More than 7,200 Romanian children and youth age 15 to 19 are living with HIV—the largest such group in any European country. The vast majority were infected with HIV between 1986 and 1991 as a direct result of government policies that exposed them to contaminated needles and transfusions of unscreened blood.

Despite Romania’s progressive expansion of access to antiretroviral drugs, these children and youth face pervasive stigma and discrimination that often results in violations of their rights to education, health, privacy, information and protection. At special risk are children with educational deficiencies or developmental delays resulting from long periods in state institutions; many of them are aging out of existing social protection programs.

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Romanian children and youth living with HIV face a wide variety of abuses:

  • Discrimination in access to education keeps more than 40 percent of children living with HIV from attending any form of schooling, and bars children from some vocational programs;
  • Discrimination in access to medical care results in doctors frequently refusing to treat people living with HIV, while stigma and bureaucratic delays create barriers to obtaining medications for opportunistic diseases;
  • Widespread, unpunished breaches of confidentiality by medical personnel, school officials and government workers;
  • Denial of the right to learn one’s HIV status and receive adequate counseling on health and sexuality results from legal bans on disclosure of HIV status to children without parental consent;
  • Criminalization of knowing transmission of HIV increases discrimination and can act as a barrier to youth seeking health care or police protection;
  • Laws mandating HIV testing and HIV testing performed without informed consent by public and private employers create arbitrary restrictions on work in certain fields and violate individuals right to privacy;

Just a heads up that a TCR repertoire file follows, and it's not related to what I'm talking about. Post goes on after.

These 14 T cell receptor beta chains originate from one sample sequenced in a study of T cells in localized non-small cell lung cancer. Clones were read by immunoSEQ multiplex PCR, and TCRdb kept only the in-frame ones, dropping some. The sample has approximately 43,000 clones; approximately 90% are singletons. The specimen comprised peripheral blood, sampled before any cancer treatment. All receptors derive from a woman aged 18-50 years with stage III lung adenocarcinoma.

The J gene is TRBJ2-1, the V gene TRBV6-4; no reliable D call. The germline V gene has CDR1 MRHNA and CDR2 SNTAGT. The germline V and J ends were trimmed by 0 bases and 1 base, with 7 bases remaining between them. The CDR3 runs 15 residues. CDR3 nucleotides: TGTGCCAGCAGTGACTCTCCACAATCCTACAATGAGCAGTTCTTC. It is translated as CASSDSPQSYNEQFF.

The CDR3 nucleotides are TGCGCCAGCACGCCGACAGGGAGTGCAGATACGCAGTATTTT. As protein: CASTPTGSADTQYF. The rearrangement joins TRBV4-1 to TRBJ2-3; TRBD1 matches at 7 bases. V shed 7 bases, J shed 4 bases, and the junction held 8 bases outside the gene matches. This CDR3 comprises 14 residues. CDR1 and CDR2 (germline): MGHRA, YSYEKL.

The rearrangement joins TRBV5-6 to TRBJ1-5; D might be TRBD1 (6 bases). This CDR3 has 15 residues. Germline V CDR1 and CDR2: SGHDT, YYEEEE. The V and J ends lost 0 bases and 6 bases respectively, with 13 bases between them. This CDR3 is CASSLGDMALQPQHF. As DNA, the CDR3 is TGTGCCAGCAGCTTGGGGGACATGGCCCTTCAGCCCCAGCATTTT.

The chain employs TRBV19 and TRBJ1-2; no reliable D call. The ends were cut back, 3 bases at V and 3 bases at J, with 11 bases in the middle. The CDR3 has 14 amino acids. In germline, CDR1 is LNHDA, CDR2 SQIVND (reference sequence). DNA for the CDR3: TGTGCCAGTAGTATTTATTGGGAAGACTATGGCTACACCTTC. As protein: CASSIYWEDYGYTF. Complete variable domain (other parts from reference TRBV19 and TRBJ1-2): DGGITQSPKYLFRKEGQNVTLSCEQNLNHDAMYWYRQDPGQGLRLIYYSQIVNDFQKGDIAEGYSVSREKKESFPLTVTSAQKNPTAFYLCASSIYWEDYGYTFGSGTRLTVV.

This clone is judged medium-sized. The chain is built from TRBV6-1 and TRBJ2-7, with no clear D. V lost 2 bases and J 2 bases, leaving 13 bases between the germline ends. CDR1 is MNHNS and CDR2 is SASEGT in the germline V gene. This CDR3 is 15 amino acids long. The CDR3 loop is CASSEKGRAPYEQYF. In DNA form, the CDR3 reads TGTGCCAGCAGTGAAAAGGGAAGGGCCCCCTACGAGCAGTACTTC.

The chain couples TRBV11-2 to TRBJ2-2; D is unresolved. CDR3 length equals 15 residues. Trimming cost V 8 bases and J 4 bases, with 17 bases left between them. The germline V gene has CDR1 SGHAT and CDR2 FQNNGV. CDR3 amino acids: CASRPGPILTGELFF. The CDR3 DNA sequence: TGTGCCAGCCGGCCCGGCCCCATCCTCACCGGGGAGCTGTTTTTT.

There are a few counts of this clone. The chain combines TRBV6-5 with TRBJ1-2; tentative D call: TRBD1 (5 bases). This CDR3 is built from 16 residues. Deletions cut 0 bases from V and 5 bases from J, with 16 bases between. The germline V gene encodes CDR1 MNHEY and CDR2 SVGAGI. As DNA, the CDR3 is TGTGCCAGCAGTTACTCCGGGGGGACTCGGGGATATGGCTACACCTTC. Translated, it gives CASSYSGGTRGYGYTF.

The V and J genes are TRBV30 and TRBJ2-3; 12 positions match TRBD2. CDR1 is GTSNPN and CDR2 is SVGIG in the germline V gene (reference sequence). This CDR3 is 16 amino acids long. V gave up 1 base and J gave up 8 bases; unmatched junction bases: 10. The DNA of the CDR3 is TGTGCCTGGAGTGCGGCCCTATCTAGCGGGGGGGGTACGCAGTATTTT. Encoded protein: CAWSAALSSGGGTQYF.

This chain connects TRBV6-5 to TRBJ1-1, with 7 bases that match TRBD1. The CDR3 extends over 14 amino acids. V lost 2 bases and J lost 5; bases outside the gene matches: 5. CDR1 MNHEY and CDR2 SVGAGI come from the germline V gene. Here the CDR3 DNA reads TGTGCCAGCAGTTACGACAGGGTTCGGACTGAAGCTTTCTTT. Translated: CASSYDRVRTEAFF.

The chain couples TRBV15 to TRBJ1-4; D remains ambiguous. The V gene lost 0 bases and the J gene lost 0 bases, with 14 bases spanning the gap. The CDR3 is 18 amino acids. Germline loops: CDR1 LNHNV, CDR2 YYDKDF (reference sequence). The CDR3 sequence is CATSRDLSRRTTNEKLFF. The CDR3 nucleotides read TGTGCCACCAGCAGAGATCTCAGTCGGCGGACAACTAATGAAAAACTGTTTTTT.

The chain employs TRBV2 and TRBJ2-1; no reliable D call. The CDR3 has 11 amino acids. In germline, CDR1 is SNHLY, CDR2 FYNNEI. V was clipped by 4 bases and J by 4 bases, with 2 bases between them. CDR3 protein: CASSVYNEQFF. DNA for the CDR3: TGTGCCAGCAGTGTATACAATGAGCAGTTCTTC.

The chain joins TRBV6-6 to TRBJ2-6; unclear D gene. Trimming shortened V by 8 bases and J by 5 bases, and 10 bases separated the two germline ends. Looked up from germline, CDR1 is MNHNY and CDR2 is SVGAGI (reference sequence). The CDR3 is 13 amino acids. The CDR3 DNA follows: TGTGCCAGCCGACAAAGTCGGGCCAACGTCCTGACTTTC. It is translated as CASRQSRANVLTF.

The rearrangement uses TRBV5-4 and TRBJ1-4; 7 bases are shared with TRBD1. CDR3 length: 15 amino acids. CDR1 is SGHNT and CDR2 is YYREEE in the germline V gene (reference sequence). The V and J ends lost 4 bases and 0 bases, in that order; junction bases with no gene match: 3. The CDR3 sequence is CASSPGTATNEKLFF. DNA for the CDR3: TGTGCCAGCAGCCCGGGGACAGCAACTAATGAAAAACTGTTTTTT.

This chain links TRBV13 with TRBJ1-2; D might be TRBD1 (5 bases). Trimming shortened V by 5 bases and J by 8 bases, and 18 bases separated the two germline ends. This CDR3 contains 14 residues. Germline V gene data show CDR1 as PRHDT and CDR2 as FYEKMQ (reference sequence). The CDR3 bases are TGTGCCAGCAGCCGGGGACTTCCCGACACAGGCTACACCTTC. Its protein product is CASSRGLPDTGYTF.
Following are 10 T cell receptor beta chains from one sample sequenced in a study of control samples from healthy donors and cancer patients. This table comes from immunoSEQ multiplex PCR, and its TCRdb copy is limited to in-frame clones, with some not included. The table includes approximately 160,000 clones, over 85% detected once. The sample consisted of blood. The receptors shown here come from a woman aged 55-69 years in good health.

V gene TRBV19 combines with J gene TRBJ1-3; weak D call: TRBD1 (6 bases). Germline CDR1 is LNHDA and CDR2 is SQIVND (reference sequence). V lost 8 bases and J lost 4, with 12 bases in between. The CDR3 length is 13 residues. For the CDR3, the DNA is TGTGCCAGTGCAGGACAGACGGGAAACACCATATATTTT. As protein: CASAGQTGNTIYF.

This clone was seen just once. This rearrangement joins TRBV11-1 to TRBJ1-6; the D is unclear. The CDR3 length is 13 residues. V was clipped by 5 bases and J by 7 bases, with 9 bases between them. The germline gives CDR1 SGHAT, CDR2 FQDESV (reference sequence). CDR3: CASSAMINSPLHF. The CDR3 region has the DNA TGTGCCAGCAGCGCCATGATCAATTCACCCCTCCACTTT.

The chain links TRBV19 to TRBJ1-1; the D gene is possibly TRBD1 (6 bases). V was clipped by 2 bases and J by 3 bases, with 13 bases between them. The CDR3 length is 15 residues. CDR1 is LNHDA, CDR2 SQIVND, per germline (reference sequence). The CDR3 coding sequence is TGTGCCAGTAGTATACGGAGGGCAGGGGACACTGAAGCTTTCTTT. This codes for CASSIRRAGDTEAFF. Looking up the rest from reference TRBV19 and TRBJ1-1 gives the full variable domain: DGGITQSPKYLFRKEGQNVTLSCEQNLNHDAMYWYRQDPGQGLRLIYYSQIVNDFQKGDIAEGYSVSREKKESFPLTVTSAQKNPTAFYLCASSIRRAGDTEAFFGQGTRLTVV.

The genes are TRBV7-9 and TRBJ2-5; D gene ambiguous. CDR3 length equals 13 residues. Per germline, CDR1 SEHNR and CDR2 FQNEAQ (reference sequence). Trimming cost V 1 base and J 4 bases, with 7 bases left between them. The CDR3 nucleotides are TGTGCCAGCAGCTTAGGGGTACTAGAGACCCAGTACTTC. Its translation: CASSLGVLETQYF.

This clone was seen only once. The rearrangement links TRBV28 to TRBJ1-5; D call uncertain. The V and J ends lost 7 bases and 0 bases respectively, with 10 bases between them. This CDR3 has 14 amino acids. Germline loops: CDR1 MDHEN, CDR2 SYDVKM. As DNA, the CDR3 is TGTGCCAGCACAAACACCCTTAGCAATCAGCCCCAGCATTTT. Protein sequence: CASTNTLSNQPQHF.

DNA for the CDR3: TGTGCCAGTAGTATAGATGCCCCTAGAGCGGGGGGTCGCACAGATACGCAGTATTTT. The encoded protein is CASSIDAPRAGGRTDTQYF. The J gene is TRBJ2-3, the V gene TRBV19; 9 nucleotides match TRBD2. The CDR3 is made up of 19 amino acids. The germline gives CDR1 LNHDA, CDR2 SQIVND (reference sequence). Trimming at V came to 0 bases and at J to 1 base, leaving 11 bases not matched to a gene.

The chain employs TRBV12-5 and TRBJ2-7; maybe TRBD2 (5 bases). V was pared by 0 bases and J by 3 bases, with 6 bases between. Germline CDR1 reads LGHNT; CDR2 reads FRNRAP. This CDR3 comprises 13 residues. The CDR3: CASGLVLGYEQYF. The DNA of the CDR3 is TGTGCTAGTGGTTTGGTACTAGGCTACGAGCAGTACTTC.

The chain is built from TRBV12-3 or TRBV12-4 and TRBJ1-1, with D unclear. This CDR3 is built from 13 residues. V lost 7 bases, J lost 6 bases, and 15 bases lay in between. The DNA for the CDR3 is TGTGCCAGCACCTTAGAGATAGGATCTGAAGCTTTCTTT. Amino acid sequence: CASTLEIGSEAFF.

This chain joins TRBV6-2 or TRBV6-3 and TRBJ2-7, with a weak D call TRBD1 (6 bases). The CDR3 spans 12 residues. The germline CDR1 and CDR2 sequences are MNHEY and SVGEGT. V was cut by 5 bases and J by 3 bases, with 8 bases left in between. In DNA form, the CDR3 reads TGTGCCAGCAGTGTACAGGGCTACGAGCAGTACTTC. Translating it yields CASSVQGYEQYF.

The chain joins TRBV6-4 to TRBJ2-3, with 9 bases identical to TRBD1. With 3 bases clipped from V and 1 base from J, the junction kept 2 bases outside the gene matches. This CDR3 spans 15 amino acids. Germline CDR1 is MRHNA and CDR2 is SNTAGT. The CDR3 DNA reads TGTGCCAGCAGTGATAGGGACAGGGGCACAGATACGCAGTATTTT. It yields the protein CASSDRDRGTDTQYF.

• Inadequate complaint mechanisms leave children and youth with little recourse to abuse and neglect, as do insufficient and poorly trained child protection staff

Human Rights Watch is working with Romanian, regional, and international nongovernmental organizations to urge the Romanian government to:

  • Provide effective and appropriate for discrimination against people living with HIV, and make them enforceable against all civil servants and medical, social and educational personnel who breach confidentiality;
  • Ensure that children and youth living with HIV have access to education that is appropriate to their needs, including access to accurate information on reproductive health and HIV and AIDS;
  • End mandatory HIV testing as a condition of employment and ensure that people living with HIV are not unnecessarily prevented from working or attending vocational school;
  • Ensure that people living with HIV have adequate access to medical care, including medications needed to treat HIV and common opportunistic infections;
  • Protect children and youth living with HIV from abuse and neglect, and ensure that HIV-positive children and youth with mental and physical disabilities enjoy the right to special care suitable to their condition; .
  • Ensure that children and youth living with HIV are fully informed on how their rights and benefits will change after they turn 18, and that children and youth in foster, extended family and residential care are adequately prepared for independent living;
  • Provide appropriate continuing services to young adults who may require them; an
  • Repeal article 384 of the Criminal Code, a law that criminalizes the knowing transmission of HIV, but in practice increases discrimination against children and youth living with HIV and can act as a barrier to youth seeking health care or police protection

 &copy 2006 Human Rights Watch